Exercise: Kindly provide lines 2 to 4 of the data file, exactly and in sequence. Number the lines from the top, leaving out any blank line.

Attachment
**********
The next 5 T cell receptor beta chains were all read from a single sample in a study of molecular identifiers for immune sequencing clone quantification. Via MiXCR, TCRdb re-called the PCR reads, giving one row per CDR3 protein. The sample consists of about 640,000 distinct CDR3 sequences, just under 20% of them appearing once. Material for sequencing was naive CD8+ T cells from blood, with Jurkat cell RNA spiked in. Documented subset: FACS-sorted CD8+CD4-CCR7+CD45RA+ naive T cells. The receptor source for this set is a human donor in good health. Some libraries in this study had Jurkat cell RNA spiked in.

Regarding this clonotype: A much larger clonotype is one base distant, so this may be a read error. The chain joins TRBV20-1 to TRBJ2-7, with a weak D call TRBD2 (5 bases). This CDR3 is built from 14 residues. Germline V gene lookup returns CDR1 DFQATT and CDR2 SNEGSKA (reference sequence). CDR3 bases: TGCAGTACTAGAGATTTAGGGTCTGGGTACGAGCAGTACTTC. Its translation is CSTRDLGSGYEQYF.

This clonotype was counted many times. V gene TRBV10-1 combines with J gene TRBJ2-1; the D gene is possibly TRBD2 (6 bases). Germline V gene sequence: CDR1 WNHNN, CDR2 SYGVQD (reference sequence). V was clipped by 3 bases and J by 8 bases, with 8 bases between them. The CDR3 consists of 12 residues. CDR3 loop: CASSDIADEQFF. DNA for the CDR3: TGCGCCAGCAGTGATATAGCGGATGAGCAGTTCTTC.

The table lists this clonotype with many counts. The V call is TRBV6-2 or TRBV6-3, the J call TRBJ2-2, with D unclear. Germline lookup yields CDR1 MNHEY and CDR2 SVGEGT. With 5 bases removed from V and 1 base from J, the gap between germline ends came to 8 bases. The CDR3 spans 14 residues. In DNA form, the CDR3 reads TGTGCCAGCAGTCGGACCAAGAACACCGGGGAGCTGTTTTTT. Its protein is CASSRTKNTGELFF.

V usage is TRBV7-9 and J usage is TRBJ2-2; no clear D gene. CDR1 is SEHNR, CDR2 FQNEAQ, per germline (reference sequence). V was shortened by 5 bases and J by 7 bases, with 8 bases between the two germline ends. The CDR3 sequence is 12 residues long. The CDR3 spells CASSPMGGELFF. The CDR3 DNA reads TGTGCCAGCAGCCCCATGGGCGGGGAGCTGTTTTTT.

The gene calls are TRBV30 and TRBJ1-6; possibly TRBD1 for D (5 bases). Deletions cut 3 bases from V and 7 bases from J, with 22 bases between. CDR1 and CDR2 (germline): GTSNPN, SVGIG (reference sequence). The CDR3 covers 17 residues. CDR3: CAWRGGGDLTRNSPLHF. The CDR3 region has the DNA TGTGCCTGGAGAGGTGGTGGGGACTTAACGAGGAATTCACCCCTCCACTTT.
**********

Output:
Regarding this clonotype: A much larger clonotype is one base distant, so this may be a read error. The chain joins TRBV20-1 to TRBJ2-7, with a weak D call TRBD2 (5 bases). This CDR3 is built from 14 residues. Germline V gene lookup returns CDR1 DFQATT and CDR2 SNEGSKA (reference sequence). CDR3 bases: TGCAGTACTAGAGATTTAGGGTCTGGGTACGAGCAGTACTTC. Its translation is CSTRDLGSGYEQYF.

This clonotype was counted many times. V gene TRBV10-1 combines with J gene TRBJ2-1; the D gene is possibly TRBD2 (6 bases). Germline V gene sequence: CDR1 WNHNN, CDR2 SYGVQD (reference sequence). V was clipped by 3 bases and J by 8 bases, with 8 bases between them. The CDR3 consists of 12 residues. CDR3 loop: CASSDIADEQFF. DNA for the CDR3: TGCGCCAGCAGTGATATAGCGGATGAGCAGTTCTTC.

The table lists this clonotype with many counts. The V call is TRBV6-2 or TRBV6-3, the J call TRBJ2-2, with D unclear. Germline lookup yields CDR1 MNHEY and CDR2 SVGEGT. With 5 bases removed from V and 1 base from J, the gap between germline ends came to 8 bases. The CDR3 spans 14 residues. In DNA form, the CDR3 reads TGTGCCAGCAGTCGGACCAAGAACACCGGGGAGCTGTTTTTT. Its protein is CASSRTKNTGELFF.